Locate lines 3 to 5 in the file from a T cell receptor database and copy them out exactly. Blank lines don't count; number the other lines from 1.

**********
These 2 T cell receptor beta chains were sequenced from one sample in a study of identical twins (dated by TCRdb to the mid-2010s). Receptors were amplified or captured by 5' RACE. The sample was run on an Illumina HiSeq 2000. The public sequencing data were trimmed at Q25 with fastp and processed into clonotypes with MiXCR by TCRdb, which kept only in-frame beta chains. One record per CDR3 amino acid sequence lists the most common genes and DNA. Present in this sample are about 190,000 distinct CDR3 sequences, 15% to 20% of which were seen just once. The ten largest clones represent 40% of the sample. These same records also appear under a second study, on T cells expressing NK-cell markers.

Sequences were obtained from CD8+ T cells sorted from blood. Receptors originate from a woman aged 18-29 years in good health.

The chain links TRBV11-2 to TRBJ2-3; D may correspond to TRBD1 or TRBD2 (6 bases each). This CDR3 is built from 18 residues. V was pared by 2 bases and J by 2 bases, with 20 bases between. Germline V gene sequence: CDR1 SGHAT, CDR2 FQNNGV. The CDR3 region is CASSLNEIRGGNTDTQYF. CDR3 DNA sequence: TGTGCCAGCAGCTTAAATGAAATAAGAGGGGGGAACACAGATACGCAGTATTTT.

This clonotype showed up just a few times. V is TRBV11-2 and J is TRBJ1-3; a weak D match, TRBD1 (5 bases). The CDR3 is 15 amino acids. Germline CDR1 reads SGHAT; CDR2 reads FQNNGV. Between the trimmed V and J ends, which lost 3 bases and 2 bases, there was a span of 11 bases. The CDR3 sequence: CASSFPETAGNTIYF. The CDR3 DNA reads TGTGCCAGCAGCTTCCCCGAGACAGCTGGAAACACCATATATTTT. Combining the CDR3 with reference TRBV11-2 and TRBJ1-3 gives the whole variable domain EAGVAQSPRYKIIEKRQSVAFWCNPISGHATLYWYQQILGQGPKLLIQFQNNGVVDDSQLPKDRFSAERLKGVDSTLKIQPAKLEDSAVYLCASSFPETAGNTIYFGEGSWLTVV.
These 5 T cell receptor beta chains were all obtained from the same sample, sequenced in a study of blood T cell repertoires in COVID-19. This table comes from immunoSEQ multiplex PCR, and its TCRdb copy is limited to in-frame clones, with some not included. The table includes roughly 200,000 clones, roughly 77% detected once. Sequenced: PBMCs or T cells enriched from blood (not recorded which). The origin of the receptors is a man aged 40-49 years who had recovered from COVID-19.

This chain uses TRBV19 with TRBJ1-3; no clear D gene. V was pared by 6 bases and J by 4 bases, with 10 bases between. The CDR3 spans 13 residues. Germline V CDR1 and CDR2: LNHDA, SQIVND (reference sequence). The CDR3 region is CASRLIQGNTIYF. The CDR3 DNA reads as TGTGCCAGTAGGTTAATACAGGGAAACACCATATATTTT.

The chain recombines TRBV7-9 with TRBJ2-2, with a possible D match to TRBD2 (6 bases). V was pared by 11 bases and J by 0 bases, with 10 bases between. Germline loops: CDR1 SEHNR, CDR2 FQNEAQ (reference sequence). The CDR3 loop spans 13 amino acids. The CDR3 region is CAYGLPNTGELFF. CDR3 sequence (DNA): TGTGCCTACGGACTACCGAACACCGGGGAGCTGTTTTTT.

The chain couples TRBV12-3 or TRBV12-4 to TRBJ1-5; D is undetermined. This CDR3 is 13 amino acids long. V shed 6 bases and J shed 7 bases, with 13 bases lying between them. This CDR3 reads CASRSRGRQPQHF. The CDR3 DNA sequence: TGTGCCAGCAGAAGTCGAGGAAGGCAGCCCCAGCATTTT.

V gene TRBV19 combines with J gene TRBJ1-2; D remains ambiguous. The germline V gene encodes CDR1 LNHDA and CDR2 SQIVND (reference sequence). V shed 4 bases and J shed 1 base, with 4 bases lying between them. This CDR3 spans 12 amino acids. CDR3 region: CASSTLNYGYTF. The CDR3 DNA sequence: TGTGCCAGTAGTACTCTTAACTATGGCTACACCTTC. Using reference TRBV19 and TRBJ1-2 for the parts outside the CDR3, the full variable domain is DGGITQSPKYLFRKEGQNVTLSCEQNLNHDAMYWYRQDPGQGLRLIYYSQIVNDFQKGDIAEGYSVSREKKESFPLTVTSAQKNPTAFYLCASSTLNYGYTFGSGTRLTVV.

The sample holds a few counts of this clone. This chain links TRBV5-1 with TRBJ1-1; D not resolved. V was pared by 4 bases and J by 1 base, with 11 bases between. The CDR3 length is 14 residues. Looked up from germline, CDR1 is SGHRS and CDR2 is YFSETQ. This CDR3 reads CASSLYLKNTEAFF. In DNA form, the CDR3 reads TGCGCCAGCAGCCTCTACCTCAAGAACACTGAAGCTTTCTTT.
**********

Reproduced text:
The chain links TRBV11-2 to TRBJ2-3; D may correspond to TRBD1 or TRBD2 (6 bases each). This CDR3 is built from 18 residues. V was pared by 2 bases and J by 2 bases, with 20 bases between. Germline V gene sequence: CDR1 SGHAT, CDR2 FQNNGV. The CDR3 region is CASSLNEIRGGNTDTQYF. CDR3 DNA sequence: TGTGCCAGCAGCTTAAATGAAATAAGAGGGGGGAACACAGATACGCAGTATTTT.

This clonotype showed up just a few times. V is TRBV11-2 and J is TRBJ1-3; a weak D match, TRBD1 (5 bases). The CDR3 is 15 amino acids. Germline CDR1 reads SGHAT; CDR2 reads FQNNGV. Between the trimmed V and J ends, which lost 3 bases and 2 bases, there was a span of 11 bases. The CDR3 sequence: CASSFPETAGNTIYF. The CDR3 DNA reads TGTGCCAGCAGCTTCCCCGAGACAGCTGGAAACACCATATATTTT. Combining the CDR3 with reference TRBV11-2 and TRBJ1-3 gives the whole variable domain EAGVAQSPRYKIIEKRQSVAFWCNPISGHATLYWYQQILGQGPKLLIQFQNNGVVDDSQLPKDRFSAERLKGVDSTLKIQPAKLEDSAVYLCASSFPETAGNTIYFGEGSWLTVV.
These 5 T cell receptor beta chains were all obtained from the same sample, sequenced in a study of blood T cell repertoires in COVID-19. This table comes from immunoSEQ multiplex PCR, and its TCRdb copy is limited to in-frame clones, with some not included. The table includes roughly 200,000 clones, roughly 77% detected once. Sequenced: PBMCs or T cells enriched from blood (not recorded which). The origin of the receptors is a man aged 40-49 years who had recovered from COVID-19.